So how do you know when a song’s ready to go to recording at this point? Is it something that you write together as a band, or does someone just come with a song and say, ‘hey, let’s go with this’?

It’s kind of a combination. Generally I’ll come in with either a fully formed song that I’ve worked out on acoustic, or just an idea, and we’ll just nut it out together, and kind of work out which direction it needs to go in, and there’s not like a point where we stop and say it’s ready or anything, but once we’re all really vibing on it and everyone’s kind of happy with people hearing it, then we kind of think that it’s ready, but there were so many songs this time around that were in the mix before we recorded. I think we have anywhere between 15 and 20 that we cut down to 4 for this EP, so it was a long process.

So there’s more to look forward to in the coming years, I suppose.

Yeah, definitely. We’re planning to record an album, I hope, within a year.

You toured quite extensively after the release of Distance Is A Gun. How has your live show changed since the band formed in 2009?

We haven’t actually. . . the funny thing about recording demo’s and being in the studio for so long . . . I think we’ve played two gigs since April, so we are absolutely rearing to go, itching to get out there. It’s going to be . . . I think in the past we haven’t been . . . once we play our songs, I think we’ve always been a tight band, and there’s not a huge gap between our best and our worst gigs, but I think we haven’t had that real command over the stage, where we just. . . I guess it just comes with experience and starting out as a band you’re playing to sometimes there’s not many rooms, and it’s easy to be on top of your game and confident and everything when it’s a full room, but I think we’ve got to consistently bring our A-game to every gig, and we’re working on that in rehearsals, so I think it’s going to be a much more polished, and bigger kind of show.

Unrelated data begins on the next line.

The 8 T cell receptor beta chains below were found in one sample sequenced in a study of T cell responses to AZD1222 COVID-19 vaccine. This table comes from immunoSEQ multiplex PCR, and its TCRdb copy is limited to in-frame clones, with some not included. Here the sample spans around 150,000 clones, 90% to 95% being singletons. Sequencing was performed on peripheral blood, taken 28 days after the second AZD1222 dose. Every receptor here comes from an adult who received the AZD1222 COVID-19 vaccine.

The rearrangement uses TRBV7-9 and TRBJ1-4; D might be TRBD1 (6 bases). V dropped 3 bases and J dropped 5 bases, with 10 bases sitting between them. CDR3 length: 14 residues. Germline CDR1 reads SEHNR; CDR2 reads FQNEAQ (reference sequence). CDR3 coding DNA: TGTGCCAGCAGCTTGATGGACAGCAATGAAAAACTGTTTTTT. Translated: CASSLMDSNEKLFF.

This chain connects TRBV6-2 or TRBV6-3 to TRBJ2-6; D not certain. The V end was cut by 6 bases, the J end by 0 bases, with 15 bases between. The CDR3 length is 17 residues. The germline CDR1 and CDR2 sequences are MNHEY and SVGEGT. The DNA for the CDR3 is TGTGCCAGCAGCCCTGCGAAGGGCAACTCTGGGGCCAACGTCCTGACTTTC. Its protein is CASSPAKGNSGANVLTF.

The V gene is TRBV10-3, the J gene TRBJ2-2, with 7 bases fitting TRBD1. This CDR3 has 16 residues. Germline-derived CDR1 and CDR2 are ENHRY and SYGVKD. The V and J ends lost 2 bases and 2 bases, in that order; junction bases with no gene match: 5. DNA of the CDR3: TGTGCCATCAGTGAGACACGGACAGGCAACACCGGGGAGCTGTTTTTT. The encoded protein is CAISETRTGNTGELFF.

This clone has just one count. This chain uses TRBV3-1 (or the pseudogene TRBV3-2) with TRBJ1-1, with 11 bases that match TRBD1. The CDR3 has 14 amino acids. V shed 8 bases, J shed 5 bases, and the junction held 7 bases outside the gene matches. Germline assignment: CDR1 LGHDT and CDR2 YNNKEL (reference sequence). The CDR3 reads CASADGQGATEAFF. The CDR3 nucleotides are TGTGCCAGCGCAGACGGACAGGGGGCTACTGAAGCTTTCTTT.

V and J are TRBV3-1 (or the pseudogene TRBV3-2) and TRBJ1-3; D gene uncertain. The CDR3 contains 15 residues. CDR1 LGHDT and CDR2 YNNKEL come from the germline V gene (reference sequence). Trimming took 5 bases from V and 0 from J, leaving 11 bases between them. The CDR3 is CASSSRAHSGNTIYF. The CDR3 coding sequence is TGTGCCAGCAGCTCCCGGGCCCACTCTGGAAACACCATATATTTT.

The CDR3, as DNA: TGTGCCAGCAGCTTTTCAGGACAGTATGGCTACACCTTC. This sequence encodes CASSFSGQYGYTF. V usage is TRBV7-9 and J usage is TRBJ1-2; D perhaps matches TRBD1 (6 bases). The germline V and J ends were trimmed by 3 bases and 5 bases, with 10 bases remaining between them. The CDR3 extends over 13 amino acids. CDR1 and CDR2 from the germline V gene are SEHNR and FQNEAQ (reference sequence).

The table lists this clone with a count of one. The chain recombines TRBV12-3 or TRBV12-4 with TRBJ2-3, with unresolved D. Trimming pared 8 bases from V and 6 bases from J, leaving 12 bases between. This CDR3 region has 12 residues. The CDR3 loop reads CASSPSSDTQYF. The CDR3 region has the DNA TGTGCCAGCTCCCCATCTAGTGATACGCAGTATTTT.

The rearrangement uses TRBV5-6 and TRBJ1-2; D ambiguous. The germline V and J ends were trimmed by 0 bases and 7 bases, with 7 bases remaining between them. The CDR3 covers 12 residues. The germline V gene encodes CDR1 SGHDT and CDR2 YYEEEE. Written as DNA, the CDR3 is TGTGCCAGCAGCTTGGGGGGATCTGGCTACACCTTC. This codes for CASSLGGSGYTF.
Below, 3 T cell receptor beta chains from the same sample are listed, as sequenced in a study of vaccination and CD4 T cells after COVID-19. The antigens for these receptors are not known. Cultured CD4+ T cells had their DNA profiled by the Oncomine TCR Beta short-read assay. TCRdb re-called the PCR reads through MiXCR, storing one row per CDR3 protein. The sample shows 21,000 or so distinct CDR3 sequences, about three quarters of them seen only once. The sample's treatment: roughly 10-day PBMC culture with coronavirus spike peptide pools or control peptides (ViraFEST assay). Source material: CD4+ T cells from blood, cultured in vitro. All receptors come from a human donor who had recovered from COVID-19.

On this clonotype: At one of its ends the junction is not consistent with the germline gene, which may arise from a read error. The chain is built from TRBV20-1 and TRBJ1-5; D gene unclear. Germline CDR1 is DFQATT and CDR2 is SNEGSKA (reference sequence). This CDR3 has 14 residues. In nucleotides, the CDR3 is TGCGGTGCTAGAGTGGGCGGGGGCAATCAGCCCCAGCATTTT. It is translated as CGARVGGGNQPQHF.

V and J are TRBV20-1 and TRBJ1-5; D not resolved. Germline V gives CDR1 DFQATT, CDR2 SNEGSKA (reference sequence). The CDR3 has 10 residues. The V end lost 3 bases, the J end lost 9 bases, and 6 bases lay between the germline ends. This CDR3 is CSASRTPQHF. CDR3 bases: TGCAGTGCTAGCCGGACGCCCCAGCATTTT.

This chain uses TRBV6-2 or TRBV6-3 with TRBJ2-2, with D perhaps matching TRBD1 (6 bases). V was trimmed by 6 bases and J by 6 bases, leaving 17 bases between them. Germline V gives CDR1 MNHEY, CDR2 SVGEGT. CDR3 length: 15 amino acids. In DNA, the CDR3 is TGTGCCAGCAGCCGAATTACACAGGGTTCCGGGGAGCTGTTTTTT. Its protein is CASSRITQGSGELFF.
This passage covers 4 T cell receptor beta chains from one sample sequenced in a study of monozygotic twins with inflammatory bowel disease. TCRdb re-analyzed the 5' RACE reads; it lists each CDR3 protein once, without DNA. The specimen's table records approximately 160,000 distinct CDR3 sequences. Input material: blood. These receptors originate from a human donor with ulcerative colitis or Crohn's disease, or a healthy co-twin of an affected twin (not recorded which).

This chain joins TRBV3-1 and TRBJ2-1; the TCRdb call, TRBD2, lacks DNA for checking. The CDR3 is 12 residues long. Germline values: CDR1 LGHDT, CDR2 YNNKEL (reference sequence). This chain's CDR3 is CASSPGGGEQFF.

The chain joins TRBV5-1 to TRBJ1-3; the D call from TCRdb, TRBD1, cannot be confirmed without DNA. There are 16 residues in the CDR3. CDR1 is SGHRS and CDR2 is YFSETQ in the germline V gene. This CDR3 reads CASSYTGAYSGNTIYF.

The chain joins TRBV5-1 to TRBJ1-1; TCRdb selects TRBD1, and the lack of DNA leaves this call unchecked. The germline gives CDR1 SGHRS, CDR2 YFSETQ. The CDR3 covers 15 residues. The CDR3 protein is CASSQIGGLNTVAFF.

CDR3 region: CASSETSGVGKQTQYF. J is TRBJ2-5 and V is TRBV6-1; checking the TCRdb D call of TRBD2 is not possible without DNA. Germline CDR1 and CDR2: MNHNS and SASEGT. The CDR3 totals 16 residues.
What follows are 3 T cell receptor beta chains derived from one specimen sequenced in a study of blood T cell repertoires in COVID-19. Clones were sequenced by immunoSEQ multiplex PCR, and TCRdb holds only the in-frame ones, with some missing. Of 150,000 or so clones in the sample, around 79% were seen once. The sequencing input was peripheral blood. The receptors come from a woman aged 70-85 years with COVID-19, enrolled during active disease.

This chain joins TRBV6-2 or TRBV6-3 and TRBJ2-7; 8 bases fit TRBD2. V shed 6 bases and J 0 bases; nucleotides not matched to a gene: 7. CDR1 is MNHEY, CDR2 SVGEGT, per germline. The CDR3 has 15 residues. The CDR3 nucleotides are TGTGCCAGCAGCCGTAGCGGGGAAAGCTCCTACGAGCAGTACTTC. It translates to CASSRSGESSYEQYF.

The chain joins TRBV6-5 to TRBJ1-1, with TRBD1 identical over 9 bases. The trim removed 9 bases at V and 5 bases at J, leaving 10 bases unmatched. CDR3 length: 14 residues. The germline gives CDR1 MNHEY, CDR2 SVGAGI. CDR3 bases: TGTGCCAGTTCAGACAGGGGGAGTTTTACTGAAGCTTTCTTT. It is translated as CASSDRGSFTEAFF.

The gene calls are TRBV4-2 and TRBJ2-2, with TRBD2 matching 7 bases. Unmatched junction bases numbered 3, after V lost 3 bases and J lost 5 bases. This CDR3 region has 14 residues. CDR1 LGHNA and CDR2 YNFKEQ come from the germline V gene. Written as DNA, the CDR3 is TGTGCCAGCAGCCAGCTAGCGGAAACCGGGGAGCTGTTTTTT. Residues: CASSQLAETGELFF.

Well, that’s great to hear, and I’m sure everyone’s looking forward to it. Is there anything special we can expect besides your energy in the next few shows.

We always love chucking in a few different covers that might throw people off guard a little bit, so we’re working on doing a couple more of those, but otherwise, if you just want to see a good old fashioned band playing good old fashioned songs, come see us.


Celadore's will be touring Australia to support the realase of their new EP The Bright and Blue through Popboomerang Records.

Check their website for dates.


Danni L - AAA Backstage